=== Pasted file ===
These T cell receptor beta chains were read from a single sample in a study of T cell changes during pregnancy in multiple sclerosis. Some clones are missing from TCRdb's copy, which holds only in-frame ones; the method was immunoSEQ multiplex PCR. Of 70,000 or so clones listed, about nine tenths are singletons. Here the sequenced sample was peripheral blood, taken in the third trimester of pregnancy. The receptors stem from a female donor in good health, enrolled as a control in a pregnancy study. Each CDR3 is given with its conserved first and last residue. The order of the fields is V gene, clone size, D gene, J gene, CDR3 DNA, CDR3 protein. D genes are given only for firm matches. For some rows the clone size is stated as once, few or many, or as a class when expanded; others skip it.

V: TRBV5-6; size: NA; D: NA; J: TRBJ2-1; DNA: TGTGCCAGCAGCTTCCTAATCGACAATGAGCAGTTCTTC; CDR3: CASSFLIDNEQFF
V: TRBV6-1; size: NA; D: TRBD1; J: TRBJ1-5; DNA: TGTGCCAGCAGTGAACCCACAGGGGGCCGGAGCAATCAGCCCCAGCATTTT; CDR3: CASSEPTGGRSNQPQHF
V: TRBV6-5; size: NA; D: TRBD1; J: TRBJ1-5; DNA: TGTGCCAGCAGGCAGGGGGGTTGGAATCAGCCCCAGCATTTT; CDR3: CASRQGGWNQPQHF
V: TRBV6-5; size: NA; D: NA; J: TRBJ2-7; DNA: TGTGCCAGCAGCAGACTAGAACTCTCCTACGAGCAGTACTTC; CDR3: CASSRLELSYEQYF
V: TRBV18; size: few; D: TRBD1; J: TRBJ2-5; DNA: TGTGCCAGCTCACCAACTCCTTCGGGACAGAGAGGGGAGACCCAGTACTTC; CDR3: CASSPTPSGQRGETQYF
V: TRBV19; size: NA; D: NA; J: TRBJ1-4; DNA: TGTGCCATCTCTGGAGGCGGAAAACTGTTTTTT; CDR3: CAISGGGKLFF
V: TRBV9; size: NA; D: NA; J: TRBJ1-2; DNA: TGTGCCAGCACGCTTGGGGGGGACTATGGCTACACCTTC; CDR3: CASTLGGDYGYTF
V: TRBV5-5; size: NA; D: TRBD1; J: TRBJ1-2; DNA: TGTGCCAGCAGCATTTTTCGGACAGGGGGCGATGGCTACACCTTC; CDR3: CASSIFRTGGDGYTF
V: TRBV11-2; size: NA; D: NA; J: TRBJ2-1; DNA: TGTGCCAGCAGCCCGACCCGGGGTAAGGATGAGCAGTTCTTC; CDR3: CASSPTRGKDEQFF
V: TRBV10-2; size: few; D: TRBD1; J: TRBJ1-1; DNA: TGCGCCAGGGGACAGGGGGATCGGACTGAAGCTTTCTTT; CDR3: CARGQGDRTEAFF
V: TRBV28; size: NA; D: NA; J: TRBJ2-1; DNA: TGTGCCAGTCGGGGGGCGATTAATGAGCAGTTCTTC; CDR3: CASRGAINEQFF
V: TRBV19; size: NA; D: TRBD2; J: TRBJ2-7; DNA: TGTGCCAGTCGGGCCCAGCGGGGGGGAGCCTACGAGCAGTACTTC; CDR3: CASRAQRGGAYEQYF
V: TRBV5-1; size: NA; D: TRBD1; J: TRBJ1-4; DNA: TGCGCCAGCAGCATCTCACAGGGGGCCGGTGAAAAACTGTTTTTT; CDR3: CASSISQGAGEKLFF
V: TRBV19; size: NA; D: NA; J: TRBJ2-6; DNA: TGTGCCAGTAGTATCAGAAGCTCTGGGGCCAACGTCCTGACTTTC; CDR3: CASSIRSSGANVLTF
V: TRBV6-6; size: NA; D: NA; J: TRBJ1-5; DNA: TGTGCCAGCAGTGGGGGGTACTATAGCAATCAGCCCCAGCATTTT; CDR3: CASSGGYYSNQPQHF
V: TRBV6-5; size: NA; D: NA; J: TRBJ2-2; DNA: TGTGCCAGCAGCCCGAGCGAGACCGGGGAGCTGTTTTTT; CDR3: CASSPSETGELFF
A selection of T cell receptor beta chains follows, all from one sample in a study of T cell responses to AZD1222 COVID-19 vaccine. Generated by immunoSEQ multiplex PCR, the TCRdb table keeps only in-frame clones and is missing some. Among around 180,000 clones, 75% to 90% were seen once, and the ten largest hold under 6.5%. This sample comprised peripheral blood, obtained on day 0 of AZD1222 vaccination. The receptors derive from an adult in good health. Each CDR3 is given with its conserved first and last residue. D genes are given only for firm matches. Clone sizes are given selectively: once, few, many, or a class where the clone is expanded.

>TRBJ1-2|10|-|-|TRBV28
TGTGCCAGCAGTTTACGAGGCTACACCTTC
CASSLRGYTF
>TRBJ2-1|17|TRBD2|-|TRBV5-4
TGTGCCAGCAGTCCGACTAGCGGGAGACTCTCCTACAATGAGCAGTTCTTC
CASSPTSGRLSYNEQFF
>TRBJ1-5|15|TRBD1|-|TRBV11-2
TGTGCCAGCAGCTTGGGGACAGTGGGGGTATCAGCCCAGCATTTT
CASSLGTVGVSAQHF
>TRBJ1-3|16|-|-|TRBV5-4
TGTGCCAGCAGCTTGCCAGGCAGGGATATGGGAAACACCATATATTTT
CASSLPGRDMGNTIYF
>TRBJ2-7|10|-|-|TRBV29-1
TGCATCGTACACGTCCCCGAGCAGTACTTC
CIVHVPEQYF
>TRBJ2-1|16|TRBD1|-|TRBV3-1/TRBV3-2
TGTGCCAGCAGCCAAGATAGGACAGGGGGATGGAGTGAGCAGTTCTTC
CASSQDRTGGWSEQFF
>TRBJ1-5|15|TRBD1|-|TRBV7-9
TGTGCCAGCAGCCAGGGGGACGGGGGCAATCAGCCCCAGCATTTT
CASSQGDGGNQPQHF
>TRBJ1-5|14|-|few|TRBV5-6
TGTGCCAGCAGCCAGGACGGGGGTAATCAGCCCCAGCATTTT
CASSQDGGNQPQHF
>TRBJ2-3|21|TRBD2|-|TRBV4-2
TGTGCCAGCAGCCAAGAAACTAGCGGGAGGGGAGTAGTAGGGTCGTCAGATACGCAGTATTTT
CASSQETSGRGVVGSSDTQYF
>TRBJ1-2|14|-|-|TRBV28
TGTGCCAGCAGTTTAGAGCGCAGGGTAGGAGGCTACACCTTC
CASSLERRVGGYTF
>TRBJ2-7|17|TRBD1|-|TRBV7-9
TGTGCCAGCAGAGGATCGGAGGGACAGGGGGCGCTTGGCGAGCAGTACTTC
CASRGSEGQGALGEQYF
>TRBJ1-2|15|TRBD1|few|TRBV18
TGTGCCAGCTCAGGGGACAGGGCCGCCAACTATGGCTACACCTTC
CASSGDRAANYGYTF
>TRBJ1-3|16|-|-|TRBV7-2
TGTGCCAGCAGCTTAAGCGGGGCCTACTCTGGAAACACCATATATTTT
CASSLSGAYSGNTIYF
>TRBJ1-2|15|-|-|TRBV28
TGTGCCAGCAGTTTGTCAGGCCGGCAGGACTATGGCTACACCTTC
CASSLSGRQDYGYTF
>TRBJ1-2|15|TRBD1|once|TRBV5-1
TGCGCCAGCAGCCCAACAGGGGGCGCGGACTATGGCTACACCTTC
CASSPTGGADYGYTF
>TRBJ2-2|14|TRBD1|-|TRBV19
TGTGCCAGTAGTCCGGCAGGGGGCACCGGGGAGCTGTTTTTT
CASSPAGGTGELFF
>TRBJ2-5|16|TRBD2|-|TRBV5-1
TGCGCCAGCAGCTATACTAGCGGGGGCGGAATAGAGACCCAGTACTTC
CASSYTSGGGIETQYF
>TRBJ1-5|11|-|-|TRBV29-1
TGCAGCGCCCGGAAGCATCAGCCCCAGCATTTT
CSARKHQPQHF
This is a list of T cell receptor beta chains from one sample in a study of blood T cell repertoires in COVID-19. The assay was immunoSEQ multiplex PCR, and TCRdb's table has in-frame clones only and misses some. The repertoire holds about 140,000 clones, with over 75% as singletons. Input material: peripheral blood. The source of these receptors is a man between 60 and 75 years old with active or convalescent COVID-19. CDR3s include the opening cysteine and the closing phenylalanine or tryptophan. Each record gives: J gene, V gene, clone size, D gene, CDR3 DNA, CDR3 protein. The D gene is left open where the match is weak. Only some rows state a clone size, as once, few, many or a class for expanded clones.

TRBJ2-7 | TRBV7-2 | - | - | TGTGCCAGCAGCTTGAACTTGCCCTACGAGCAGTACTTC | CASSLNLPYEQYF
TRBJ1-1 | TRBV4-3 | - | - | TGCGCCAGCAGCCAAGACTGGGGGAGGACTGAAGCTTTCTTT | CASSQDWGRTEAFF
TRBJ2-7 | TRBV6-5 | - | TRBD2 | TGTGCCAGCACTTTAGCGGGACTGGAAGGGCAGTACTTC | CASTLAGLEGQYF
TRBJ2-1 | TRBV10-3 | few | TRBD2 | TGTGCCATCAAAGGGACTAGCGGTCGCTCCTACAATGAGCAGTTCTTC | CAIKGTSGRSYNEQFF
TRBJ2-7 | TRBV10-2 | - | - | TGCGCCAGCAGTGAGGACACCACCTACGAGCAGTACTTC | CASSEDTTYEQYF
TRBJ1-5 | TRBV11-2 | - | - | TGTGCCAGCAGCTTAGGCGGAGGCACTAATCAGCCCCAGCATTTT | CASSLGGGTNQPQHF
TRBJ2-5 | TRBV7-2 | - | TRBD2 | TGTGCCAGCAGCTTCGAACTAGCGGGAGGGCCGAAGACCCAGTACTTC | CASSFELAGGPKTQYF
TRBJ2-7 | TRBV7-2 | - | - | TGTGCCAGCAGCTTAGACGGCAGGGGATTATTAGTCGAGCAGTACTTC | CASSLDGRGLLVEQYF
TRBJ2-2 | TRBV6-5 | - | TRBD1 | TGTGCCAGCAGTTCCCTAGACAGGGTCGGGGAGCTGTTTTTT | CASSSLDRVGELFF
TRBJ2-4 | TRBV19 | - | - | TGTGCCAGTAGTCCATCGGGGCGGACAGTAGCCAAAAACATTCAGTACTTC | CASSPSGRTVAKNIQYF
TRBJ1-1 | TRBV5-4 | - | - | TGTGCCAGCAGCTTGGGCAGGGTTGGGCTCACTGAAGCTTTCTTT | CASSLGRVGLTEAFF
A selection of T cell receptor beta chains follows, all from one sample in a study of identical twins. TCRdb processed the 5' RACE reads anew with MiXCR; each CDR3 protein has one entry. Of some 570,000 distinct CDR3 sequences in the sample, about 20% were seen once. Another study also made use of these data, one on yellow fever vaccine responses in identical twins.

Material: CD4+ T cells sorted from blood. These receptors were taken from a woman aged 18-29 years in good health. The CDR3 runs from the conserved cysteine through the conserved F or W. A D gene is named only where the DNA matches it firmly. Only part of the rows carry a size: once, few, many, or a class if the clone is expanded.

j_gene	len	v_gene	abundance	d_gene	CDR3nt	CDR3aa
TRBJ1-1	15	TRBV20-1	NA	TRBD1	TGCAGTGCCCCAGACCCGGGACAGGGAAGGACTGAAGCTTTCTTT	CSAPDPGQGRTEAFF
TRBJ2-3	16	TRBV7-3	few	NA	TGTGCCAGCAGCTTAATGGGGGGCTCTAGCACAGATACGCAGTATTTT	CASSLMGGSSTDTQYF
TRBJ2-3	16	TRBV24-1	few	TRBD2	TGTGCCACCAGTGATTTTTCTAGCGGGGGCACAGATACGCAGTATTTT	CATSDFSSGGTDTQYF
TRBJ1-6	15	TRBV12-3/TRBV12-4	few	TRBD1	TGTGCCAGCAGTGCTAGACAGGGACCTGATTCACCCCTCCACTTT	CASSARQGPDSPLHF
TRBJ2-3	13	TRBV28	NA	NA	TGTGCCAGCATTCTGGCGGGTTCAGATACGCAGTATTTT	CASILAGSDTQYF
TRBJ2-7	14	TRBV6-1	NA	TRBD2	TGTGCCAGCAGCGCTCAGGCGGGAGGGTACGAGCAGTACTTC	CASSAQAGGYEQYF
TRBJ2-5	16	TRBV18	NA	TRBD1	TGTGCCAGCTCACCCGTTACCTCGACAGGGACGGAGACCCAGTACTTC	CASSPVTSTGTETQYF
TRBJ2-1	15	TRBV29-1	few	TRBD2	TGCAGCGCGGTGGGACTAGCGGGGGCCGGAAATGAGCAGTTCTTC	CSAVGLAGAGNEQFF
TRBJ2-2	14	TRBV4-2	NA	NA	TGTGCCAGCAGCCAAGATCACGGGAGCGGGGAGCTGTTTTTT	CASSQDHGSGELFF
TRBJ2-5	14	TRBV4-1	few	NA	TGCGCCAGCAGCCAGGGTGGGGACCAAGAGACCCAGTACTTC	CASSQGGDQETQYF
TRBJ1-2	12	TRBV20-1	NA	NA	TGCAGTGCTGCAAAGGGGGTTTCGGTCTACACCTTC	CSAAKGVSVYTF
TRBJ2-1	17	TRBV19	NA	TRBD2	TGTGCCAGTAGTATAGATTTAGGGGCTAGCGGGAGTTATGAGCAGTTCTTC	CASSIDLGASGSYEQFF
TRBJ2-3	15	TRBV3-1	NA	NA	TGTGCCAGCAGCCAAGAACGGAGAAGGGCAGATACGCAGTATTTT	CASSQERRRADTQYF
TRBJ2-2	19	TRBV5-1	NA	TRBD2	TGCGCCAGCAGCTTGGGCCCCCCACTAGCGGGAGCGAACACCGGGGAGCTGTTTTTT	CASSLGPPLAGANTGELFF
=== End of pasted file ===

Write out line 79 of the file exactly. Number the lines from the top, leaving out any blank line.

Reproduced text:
TRBJ1-5 | TRBV11-2 | - | - | TGTGCCAGCAGCTTAGGCGGAGGCACTAATCAGCCCCAGCATTTT | CASSLGGGTNQPQHF